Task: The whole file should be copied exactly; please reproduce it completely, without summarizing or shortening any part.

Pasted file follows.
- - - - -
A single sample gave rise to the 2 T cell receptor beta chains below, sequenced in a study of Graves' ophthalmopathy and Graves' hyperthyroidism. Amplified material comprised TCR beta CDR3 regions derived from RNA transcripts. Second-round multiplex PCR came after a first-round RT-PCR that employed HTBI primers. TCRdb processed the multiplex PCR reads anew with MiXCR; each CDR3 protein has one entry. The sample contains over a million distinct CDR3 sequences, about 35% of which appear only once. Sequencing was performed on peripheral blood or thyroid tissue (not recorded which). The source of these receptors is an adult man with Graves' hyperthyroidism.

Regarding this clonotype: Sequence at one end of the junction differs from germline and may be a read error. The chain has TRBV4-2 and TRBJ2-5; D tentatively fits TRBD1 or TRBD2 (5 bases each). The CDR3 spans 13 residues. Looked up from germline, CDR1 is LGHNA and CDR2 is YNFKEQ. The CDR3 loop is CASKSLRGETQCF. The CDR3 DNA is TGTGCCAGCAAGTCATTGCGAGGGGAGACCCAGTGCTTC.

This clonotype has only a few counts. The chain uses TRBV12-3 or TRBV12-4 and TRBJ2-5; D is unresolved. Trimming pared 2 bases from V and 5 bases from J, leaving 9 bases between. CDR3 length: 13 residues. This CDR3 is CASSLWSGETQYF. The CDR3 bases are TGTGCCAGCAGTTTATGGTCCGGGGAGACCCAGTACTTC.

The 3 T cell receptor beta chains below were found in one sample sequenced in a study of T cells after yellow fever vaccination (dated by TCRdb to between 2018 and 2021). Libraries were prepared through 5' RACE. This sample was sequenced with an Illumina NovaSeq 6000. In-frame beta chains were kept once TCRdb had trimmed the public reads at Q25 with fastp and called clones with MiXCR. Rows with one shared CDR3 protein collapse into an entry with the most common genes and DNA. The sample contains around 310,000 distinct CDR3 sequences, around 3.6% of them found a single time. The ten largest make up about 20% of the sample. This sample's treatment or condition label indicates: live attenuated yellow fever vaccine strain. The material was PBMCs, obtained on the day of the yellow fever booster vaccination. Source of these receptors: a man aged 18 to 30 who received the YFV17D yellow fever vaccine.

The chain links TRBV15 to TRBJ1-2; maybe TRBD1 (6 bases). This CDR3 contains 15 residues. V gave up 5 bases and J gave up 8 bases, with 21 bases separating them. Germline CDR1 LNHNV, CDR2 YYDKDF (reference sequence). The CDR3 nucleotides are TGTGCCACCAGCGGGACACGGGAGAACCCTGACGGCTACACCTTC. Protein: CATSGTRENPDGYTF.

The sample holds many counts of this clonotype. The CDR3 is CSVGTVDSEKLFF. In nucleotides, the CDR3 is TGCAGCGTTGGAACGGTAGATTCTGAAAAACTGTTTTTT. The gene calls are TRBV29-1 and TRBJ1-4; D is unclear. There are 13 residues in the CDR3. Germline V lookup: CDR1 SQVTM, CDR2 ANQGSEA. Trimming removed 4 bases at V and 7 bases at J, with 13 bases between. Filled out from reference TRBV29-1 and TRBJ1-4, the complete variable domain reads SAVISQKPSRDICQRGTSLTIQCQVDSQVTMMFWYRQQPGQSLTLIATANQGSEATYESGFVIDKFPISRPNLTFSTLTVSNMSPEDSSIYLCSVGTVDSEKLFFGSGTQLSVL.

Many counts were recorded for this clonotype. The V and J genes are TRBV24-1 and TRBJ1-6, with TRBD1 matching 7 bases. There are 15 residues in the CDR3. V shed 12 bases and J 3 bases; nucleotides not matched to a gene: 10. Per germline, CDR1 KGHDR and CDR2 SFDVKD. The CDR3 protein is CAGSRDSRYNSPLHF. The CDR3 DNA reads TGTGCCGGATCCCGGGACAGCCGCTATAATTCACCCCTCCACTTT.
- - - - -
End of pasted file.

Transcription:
A single sample gave rise to the 2 T cell receptor beta chains below, sequenced in a study of Graves' ophthalmopathy and Graves' hyperthyroidism. Amplified material comprised TCR beta CDR3 regions derived from RNA transcripts. Second-round multiplex PCR came after a first-round RT-PCR that employed HTBI primers. TCRdb processed the multiplex PCR reads anew with MiXCR; each CDR3 protein has one entry. The sample contains over a million distinct CDR3 sequences, about 35% of which appear only once. Sequencing was performed on peripheral blood or thyroid tissue (not recorded which). The source of these receptors is an adult man with Graves' hyperthyroidism.

Regarding this clonotype: Sequence at one end of the junction differs from germline and may be a read error. The chain has TRBV4-2 and TRBJ2-5; D tentatively fits TRBD1 or TRBD2 (5 bases each). The CDR3 spans 13 residues. Looked up from germline, CDR1 is LGHNA and CDR2 is YNFKEQ. The CDR3 loop is CASKSLRGETQCF. The CDR3 DNA is TGTGCCAGCAAGTCATTGCGAGGGGAGACCCAGTGCTTC.

This clonotype has only a few counts. The chain uses TRBV12-3 or TRBV12-4 and TRBJ2-5; D is unresolved. Trimming pared 2 bases from V and 5 bases from J, leaving 9 bases between. CDR3 length: 13 residues. This CDR3 is CASSLWSGETQYF. The CDR3 bases are TGTGCCAGCAGTTTATGGTCCGGGGAGACCCAGTACTTC.

The 3 T cell receptor beta chains below were found in one sample sequenced in a study of T cells after yellow fever vaccination (dated by TCRdb to between 2018 and 2021). Libraries were prepared through 5' RACE. This sample was sequenced with an Illumina NovaSeq 6000. In-frame beta chains were kept once TCRdb had trimmed the public reads at Q25 with fastp and called clones with MiXCR. Rows with one shared CDR3 protein collapse into an entry with the most common genes and DNA. The sample contains around 310,000 distinct CDR3 sequences, around 3.6% of them found a single time. The ten largest make up about 20% of the sample. This sample's treatment or condition label indicates: live attenuated yellow fever vaccine strain. The material was PBMCs, obtained on the day of the yellow fever booster vaccination. Source of these receptors: a man aged 18 to 30 who received the YFV17D yellow fever vaccine.

The chain links TRBV15 to TRBJ1-2; maybe TRBD1 (6 bases). This CDR3 contains 15 residues. V gave up 5 bases and J gave up 8 bases, with 21 bases separating them. Germline CDR1 LNHNV, CDR2 YYDKDF (reference sequence). The CDR3 nucleotides are TGTGCCACCAGCGGGACACGGGAGAACCCTGACGGCTACACCTTC. Protein: CATSGTRENPDGYTF.

The sample holds many counts of this clonotype. The CDR3 is CSVGTVDSEKLFF. In nucleotides, the CDR3 is TGCAGCGTTGGAACGGTAGATTCTGAAAAACTGTTTTTT. The gene calls are TRBV29-1 and TRBJ1-4; D is unclear. There are 13 residues in the CDR3. Germline V lookup: CDR1 SQVTM, CDR2 ANQGSEA. Trimming removed 4 bases at V and 7 bases at J, with 13 bases between. Filled out from reference TRBV29-1 and TRBJ1-4, the complete variable domain reads SAVISQKPSRDICQRGTSLTIQCQVDSQVTMMFWYRQQPGQSLTLIATANQGSEATYESGFVIDKFPISRPNLTFSTLTVSNMSPEDSSIYLCSVGTVDSEKLFFGSGTQLSVL.

Many counts were recorded for this clonotype. The V and J genes are TRBV24-1 and TRBJ1-6, with TRBD1 matching 7 bases. There are 15 residues in the CDR3. V shed 12 bases and J 3 bases; nucleotides not matched to a gene: 10. Per germline, CDR1 KGHDR and CDR2 SFDVKD. The CDR3 protein is CAGSRDSRYNSPLHF. The CDR3 DNA reads TGTGCCGGATCCCGGGACAGCCGCTATAATTCACCCCTCCACTTT.